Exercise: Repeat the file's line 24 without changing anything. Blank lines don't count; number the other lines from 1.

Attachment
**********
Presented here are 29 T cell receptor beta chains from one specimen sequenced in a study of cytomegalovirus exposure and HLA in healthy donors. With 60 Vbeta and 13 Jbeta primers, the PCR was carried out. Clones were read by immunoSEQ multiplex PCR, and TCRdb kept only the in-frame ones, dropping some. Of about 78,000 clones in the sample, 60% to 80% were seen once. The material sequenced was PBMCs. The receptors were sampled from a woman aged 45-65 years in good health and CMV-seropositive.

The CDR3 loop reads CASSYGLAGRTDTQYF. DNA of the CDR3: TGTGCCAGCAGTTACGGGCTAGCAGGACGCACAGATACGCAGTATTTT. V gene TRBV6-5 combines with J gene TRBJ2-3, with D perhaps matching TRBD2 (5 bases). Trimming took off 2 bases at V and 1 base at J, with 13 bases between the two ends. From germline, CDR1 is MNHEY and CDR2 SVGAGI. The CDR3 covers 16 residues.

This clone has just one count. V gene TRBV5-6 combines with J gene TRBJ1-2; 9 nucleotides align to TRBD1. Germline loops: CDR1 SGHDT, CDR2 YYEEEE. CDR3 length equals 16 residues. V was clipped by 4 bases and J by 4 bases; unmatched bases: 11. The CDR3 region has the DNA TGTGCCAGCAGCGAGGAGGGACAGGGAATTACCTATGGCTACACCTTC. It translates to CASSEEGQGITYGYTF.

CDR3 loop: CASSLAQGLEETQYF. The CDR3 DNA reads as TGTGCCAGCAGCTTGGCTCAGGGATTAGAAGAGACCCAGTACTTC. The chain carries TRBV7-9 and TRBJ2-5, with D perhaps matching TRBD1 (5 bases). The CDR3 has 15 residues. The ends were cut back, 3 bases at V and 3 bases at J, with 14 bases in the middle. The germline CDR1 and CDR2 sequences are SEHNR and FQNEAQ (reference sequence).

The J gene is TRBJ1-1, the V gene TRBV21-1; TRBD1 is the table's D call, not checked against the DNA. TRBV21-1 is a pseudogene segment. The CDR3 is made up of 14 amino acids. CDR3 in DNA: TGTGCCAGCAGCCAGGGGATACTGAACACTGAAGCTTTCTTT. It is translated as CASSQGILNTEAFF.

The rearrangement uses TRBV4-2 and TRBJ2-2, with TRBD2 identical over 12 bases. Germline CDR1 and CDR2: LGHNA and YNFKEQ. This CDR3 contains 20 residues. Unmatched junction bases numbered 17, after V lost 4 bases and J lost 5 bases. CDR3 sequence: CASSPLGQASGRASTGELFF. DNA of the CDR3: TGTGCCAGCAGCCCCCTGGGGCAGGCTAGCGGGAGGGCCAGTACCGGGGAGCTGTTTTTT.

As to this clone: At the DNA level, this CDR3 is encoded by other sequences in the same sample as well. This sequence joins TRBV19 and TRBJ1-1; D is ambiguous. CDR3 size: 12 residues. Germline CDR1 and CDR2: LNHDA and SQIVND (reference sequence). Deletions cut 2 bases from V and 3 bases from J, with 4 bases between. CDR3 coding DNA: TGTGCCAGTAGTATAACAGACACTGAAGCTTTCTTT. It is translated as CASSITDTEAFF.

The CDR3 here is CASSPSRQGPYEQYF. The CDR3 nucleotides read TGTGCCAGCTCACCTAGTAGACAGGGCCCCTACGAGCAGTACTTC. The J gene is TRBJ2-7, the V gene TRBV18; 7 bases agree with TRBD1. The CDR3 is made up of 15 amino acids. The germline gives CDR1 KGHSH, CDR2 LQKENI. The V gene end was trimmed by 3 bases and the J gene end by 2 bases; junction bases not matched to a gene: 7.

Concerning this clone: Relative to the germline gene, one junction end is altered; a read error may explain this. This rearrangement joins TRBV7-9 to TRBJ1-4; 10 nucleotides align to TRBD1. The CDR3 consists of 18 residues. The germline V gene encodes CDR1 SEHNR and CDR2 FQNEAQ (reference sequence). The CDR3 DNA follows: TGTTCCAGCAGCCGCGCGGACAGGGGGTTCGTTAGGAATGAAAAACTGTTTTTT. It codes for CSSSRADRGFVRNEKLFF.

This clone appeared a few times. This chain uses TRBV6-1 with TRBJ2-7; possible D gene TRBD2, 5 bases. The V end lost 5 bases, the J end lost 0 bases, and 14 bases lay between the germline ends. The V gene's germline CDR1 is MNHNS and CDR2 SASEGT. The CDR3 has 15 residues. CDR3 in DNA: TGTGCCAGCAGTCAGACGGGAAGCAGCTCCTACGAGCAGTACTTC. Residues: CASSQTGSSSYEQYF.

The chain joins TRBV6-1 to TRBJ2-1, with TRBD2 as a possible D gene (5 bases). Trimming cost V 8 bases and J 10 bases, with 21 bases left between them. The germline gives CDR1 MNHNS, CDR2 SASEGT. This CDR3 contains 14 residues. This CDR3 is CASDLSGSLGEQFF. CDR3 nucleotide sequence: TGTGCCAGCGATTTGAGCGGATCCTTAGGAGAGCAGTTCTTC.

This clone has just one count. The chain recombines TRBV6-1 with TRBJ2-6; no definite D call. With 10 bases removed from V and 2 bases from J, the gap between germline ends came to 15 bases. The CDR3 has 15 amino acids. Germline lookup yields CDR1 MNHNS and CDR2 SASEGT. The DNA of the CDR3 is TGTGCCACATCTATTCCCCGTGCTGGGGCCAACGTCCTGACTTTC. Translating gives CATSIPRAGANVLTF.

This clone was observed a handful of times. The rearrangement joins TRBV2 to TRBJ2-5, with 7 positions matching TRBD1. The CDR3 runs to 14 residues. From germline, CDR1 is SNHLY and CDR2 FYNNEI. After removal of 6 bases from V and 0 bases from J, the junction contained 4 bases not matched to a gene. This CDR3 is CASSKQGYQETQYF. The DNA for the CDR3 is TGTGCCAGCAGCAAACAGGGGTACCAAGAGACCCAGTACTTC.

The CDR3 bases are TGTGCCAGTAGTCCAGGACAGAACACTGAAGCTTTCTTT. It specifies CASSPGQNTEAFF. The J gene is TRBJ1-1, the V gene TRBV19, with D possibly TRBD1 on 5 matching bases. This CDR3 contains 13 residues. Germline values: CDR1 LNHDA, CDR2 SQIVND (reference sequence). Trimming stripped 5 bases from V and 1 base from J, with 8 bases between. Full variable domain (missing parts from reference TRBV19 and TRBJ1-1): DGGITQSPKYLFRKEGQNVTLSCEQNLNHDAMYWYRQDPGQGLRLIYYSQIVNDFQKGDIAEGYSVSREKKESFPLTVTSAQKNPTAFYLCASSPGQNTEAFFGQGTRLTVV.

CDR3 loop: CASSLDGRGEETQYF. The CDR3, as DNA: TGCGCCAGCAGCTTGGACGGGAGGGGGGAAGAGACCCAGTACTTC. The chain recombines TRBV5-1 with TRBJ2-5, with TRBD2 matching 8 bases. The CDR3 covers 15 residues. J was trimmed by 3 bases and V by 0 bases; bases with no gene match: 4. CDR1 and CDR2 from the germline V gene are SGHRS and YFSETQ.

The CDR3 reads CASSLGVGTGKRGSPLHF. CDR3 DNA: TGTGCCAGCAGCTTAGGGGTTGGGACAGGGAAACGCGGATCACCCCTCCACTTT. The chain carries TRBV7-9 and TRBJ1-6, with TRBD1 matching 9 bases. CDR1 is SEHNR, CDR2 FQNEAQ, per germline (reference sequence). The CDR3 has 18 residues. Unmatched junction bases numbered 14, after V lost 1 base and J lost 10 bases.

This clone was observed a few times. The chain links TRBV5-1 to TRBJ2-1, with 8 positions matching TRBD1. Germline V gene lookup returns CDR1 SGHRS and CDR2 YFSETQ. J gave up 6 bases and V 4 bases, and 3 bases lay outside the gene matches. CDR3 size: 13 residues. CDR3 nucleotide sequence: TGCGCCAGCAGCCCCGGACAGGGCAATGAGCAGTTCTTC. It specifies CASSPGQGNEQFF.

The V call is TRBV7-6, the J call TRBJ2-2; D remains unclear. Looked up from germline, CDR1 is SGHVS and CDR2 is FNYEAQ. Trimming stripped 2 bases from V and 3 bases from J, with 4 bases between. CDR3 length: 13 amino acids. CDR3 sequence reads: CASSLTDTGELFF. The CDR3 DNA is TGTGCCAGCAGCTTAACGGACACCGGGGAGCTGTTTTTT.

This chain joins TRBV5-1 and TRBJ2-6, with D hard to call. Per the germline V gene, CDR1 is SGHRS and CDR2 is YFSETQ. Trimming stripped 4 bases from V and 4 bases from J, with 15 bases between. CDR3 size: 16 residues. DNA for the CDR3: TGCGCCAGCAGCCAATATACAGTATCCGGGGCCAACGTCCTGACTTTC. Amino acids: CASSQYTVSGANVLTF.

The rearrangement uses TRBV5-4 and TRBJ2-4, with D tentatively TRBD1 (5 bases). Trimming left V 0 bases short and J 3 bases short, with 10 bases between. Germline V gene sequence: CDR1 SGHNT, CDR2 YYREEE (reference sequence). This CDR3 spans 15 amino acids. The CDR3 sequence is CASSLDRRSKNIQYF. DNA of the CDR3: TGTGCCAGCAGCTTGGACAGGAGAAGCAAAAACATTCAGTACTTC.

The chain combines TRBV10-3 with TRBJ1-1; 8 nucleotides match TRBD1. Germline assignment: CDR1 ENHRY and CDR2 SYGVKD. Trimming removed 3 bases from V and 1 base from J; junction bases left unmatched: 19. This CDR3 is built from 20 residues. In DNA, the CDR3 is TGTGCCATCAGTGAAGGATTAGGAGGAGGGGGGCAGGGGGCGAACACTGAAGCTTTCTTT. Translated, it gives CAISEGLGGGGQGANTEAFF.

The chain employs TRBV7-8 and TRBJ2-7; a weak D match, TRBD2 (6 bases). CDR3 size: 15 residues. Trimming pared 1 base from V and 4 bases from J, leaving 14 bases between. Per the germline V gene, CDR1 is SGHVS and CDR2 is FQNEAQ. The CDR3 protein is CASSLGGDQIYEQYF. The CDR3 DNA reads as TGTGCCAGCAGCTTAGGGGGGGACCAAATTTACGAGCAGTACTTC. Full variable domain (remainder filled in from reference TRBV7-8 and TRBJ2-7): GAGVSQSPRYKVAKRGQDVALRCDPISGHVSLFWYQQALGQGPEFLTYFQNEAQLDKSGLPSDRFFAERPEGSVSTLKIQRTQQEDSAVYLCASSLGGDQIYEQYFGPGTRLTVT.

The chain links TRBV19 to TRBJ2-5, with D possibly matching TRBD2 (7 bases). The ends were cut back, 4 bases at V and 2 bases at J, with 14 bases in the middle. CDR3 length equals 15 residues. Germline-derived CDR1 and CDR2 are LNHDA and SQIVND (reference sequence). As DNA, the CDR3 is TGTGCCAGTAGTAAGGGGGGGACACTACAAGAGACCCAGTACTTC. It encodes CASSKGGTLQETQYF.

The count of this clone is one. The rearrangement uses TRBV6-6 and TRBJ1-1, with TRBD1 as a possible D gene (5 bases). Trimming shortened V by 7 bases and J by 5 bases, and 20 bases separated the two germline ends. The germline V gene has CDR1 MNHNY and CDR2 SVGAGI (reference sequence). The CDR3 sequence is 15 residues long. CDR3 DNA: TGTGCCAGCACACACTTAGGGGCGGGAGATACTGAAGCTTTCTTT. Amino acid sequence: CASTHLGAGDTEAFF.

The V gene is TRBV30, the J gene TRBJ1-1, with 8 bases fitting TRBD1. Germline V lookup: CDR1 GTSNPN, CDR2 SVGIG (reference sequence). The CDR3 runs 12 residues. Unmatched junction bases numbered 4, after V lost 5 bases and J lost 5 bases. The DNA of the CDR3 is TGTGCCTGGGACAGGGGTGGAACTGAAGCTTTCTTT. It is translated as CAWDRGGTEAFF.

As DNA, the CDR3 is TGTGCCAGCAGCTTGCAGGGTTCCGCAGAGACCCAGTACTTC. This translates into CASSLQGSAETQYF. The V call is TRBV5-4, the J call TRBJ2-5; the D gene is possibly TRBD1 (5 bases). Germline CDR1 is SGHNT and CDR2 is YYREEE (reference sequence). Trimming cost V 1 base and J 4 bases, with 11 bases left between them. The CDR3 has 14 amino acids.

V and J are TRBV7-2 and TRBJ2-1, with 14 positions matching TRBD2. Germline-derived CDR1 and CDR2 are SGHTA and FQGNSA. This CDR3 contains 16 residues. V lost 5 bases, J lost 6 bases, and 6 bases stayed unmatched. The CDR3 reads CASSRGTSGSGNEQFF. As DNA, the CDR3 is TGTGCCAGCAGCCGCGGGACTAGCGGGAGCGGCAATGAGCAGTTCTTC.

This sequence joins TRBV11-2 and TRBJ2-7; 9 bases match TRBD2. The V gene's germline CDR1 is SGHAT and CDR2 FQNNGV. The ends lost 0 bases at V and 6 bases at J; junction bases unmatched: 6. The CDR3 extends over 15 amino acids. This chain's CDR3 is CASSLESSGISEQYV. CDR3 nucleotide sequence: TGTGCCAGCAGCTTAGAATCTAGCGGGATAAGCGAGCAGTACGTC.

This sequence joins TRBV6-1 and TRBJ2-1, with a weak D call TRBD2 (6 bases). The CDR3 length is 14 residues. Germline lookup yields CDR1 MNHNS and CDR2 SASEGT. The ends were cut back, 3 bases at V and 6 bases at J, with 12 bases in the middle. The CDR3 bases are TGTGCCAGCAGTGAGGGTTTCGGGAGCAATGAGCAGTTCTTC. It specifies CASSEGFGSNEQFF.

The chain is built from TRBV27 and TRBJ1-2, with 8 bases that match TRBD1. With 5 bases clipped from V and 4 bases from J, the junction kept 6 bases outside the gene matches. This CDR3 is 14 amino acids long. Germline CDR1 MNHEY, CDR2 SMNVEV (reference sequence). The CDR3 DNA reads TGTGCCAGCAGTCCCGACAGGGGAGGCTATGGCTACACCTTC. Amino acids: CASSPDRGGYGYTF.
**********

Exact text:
The count of this clone is one. The rearrangement uses TRBV6-6 and TRBJ1-1, with TRBD1 as a possible D gene (5 bases). Trimming shortened V by 7 bases and J by 5 bases, and 20 bases separated the two germline ends. The germline V gene has CDR1 MNHNY and CDR2 SVGAGI (reference sequence). The CDR3 sequence is 15 residues long. CDR3 DNA: TGTGCCAGCACACACTTAGGGGCGGGAGATACTGAAGCTTTCTTT. Amino acid sequence: CASTHLGAGDTEAFF.